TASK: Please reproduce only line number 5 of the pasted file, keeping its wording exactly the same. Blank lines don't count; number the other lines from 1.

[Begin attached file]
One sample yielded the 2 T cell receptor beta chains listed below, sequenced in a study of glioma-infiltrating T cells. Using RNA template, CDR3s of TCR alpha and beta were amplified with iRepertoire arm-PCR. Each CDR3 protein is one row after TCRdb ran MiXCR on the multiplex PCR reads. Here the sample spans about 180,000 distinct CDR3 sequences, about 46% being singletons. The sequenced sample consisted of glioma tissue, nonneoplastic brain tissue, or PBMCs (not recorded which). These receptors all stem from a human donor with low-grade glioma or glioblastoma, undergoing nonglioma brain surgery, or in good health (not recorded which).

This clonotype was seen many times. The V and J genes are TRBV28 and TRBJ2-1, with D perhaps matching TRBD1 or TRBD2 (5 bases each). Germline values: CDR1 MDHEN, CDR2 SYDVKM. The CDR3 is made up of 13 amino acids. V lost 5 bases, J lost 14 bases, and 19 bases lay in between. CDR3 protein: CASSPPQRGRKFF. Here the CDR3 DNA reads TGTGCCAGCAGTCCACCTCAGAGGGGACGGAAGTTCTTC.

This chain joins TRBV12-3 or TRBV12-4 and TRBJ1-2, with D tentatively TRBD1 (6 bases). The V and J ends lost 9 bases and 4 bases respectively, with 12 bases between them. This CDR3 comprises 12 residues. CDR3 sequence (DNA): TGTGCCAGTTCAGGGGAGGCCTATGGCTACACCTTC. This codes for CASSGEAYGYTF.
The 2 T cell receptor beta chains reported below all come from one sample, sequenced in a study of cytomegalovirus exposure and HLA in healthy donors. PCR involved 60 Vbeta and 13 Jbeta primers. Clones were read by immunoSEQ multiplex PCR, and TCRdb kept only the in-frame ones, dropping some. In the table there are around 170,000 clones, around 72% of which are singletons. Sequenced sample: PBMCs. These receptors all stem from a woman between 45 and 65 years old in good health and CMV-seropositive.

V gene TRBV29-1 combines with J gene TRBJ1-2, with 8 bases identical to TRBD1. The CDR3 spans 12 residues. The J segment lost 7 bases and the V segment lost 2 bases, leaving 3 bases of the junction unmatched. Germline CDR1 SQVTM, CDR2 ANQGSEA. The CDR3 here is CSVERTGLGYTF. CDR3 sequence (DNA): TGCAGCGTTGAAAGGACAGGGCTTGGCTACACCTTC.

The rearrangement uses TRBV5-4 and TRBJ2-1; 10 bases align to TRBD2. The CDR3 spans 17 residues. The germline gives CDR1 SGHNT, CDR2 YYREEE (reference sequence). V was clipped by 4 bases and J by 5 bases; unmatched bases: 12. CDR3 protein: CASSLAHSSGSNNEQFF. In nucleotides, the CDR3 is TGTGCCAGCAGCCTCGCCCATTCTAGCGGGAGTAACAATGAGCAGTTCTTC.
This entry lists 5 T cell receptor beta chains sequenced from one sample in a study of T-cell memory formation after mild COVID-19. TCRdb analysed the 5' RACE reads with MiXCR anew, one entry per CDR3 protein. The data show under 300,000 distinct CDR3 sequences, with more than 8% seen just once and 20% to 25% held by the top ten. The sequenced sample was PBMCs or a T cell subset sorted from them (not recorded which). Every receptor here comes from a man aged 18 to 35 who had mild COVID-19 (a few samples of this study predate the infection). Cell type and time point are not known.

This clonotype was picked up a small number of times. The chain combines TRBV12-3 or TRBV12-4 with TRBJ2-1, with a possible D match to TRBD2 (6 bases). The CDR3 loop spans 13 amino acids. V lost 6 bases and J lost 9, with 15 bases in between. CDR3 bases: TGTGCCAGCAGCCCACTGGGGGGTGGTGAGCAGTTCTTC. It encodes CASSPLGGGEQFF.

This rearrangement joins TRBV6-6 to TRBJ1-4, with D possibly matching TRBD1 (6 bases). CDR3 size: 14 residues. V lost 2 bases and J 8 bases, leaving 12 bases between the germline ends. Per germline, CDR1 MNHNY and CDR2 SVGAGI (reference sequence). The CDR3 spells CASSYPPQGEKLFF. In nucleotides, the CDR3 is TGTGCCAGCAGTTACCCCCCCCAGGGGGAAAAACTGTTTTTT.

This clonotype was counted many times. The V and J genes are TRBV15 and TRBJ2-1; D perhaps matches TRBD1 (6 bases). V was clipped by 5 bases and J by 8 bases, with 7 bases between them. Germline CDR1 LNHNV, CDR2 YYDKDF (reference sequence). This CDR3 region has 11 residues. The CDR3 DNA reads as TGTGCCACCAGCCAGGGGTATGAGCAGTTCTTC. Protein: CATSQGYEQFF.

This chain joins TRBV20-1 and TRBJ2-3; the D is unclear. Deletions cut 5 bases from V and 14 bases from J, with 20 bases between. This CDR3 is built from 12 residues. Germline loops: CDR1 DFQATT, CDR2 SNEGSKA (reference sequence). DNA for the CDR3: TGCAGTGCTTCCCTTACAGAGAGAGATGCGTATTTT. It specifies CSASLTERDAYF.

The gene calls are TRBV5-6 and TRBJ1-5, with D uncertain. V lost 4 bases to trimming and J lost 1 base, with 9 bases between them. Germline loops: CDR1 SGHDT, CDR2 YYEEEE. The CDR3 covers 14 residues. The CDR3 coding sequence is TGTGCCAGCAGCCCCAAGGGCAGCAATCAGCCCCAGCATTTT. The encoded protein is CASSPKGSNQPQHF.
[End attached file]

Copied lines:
V gene TRBV29-1 combines with J gene TRBJ1-2, with 8 bases identical to TRBD1. The CDR3 spans 12 residues. The J segment lost 7 bases and the V segment lost 2 bases, leaving 3 bases of the junction unmatched. Germline CDR1 SQVTM, CDR2 ANQGSEA. The CDR3 here is CSVERTGLGYTF. CDR3 sequence (DNA): TGCAGCGTTGAAAGGACAGGGCTTGGCTACACCTTC.